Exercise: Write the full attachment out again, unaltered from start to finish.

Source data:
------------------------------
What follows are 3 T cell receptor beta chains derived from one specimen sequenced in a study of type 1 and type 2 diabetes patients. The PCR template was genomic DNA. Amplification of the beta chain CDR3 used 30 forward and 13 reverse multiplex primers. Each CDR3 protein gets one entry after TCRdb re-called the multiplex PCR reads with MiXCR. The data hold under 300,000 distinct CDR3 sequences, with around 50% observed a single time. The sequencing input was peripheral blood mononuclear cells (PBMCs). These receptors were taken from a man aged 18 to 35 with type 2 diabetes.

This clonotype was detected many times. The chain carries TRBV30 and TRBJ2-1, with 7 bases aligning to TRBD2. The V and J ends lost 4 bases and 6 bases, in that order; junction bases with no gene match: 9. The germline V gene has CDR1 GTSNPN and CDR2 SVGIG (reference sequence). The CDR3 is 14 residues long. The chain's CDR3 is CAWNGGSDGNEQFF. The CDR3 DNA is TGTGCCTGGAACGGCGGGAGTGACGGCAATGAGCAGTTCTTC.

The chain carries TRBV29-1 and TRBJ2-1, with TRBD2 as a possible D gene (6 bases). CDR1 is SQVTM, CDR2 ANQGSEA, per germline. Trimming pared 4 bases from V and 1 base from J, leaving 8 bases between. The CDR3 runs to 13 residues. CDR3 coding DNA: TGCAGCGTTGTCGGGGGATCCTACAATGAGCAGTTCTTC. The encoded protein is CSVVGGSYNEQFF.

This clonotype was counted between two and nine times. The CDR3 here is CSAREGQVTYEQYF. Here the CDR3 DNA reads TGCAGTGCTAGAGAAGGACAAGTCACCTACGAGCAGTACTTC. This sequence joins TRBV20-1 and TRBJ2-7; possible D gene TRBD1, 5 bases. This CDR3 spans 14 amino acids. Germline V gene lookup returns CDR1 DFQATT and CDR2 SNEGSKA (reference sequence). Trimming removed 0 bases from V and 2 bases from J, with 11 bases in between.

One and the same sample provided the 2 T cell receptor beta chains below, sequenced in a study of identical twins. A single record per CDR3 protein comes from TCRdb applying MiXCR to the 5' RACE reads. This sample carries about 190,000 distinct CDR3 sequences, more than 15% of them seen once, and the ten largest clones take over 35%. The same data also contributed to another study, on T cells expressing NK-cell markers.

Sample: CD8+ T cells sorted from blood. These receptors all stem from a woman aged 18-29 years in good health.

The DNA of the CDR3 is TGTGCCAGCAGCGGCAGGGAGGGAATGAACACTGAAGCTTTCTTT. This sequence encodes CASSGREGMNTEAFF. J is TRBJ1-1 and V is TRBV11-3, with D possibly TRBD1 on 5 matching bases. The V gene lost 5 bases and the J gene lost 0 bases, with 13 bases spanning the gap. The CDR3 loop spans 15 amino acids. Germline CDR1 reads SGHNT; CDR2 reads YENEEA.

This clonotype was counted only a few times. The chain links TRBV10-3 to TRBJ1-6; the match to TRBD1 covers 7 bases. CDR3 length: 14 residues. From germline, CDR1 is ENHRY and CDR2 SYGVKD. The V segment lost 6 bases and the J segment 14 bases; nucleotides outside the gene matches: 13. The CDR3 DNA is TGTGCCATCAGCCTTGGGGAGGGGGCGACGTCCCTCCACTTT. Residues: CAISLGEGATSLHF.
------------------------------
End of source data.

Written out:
What follows are 3 T cell receptor beta chains derived from one specimen sequenced in a study of type 1 and type 2 diabetes patients. The PCR template was genomic DNA. Amplification of the beta chain CDR3 used 30 forward and 13 reverse multiplex primers. Each CDR3 protein gets one entry after TCRdb re-called the multiplex PCR reads with MiXCR. The data hold under 300,000 distinct CDR3 sequences, with around 50% observed a single time. The sequencing input was peripheral blood mononuclear cells (PBMCs). These receptors were taken from a man aged 18 to 35 with type 2 diabetes.

This clonotype was detected many times. The chain carries TRBV30 and TRBJ2-1, with 7 bases aligning to TRBD2. The V and J ends lost 4 bases and 6 bases, in that order; junction bases with no gene match: 9. The germline V gene has CDR1 GTSNPN and CDR2 SVGIG (reference sequence). The CDR3 is 14 residues long. The chain's CDR3 is CAWNGGSDGNEQFF. The CDR3 DNA is TGTGCCTGGAACGGCGGGAGTGACGGCAATGAGCAGTTCTTC.

The chain carries TRBV29-1 and TRBJ2-1, with TRBD2 as a possible D gene (6 bases). CDR1 is SQVTM, CDR2 ANQGSEA, per germline. Trimming pared 4 bases from V and 1 base from J, leaving 8 bases between. The CDR3 runs to 13 residues. CDR3 coding DNA: TGCAGCGTTGTCGGGGGATCCTACAATGAGCAGTTCTTC. The encoded protein is CSVVGGSYNEQFF.

This clonotype was counted between two and nine times. The CDR3 here is CSAREGQVTYEQYF. Here the CDR3 DNA reads TGCAGTGCTAGAGAAGGACAAGTCACCTACGAGCAGTACTTC. This sequence joins TRBV20-1 and TRBJ2-7; possible D gene TRBD1, 5 bases. This CDR3 spans 14 amino acids. Germline V gene lookup returns CDR1 DFQATT and CDR2 SNEGSKA (reference sequence). Trimming removed 0 bases from V and 2 bases from J, with 11 bases in between.

One and the same sample provided the 2 T cell receptor beta chains below, sequenced in a study of identical twins. A single record per CDR3 protein comes from TCRdb applying MiXCR to the 5' RACE reads. This sample carries about 190,000 distinct CDR3 sequences, more than 15% of them seen once, and the ten largest clones take over 35%. The same data also contributed to another study, on T cells expressing NK-cell markers.

Sample: CD8+ T cells sorted from blood. These receptors all stem from a woman aged 18-29 years in good health.

The DNA of the CDR3 is TGTGCCAGCAGCGGCAGGGAGGGAATGAACACTGAAGCTTTCTTT. This sequence encodes CASSGREGMNTEAFF. J is TRBJ1-1 and V is TRBV11-3, with D possibly TRBD1 on 5 matching bases. The V gene lost 5 bases and the J gene lost 0 bases, with 13 bases spanning the gap. The CDR3 loop spans 15 amino acids. Germline CDR1 reads SGHNT; CDR2 reads YENEEA.

This clonotype was counted only a few times. The chain links TRBV10-3 to TRBJ1-6; the match to TRBD1 covers 7 bases. CDR3 length: 14 residues. From germline, CDR1 is ENHRY and CDR2 SYGVKD. The V segment lost 6 bases and the J segment 14 bases; nucleotides outside the gene matches: 13. The CDR3 DNA is TGTGCCATCAGCCTTGGGGAGGGGGCGACGTCCCTCCACTTT. Residues: CAISLGEGATSLHF.